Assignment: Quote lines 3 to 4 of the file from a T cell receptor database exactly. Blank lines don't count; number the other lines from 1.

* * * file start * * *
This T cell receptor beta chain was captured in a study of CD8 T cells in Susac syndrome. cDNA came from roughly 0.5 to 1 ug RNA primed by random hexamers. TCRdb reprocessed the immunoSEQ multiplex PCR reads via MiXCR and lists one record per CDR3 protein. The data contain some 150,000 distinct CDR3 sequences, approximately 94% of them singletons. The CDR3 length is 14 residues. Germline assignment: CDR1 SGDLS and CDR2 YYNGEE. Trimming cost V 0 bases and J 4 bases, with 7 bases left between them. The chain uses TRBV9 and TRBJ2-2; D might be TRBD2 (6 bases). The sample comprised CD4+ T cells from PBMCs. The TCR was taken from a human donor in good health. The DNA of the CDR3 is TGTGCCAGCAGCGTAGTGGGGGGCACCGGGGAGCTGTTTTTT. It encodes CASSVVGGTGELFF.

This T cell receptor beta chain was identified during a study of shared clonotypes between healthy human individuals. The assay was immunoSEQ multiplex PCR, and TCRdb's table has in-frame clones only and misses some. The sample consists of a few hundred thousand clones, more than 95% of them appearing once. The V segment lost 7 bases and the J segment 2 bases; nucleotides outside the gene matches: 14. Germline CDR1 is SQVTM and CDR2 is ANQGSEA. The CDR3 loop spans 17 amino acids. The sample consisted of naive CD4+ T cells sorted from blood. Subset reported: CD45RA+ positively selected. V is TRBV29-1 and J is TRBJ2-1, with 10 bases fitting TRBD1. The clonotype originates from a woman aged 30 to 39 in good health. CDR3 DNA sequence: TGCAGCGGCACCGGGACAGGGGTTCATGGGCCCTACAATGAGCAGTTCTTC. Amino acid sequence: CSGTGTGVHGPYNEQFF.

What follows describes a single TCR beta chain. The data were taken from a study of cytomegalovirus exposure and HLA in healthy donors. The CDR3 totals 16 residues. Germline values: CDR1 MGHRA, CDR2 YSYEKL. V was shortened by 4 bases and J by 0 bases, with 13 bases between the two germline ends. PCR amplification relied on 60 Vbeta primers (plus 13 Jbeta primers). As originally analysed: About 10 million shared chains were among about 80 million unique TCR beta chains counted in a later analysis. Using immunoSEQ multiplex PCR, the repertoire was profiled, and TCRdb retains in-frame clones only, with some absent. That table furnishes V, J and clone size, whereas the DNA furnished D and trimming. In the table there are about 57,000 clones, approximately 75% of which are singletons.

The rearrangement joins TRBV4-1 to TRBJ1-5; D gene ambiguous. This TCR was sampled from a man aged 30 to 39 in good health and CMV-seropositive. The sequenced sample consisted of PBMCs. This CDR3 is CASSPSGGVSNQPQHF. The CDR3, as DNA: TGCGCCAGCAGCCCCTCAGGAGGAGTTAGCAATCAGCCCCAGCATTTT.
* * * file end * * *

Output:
What follows describes a single TCR beta chain. The data were taken from a study of cytomegalovirus exposure and HLA in healthy donors. The CDR3 totals 16 residues. Germline values: CDR1 MGHRA, CDR2 YSYEKL. V was shortened by 4 bases and J by 0 bases, with 13 bases between the two germline ends. PCR amplification relied on 60 Vbeta primers (plus 13 Jbeta primers). As originally analysed: About 10 million shared chains were among about 80 million unique TCR beta chains counted in a later analysis. Using immunoSEQ multiplex PCR, the repertoire was profiled, and TCRdb retains in-frame clones only, with some absent. That table furnishes V, J and clone size, whereas the DNA furnished D and trimming. In the table there are about 57,000 clones, approximately 75% of which are singletons.

The rearrangement joins TRBV4-1 to TRBJ1-5; D gene ambiguous. This TCR was sampled from a man aged 30 to 39 in good health and CMV-seropositive. The sequenced sample consisted of PBMCs. This CDR3 is CASSPSGGVSNQPQHF. The CDR3, as DNA: TGCGCCAGCAGCCCCTCAGGAGGAGTTAGCAATCAGCCCCAGCATTTT.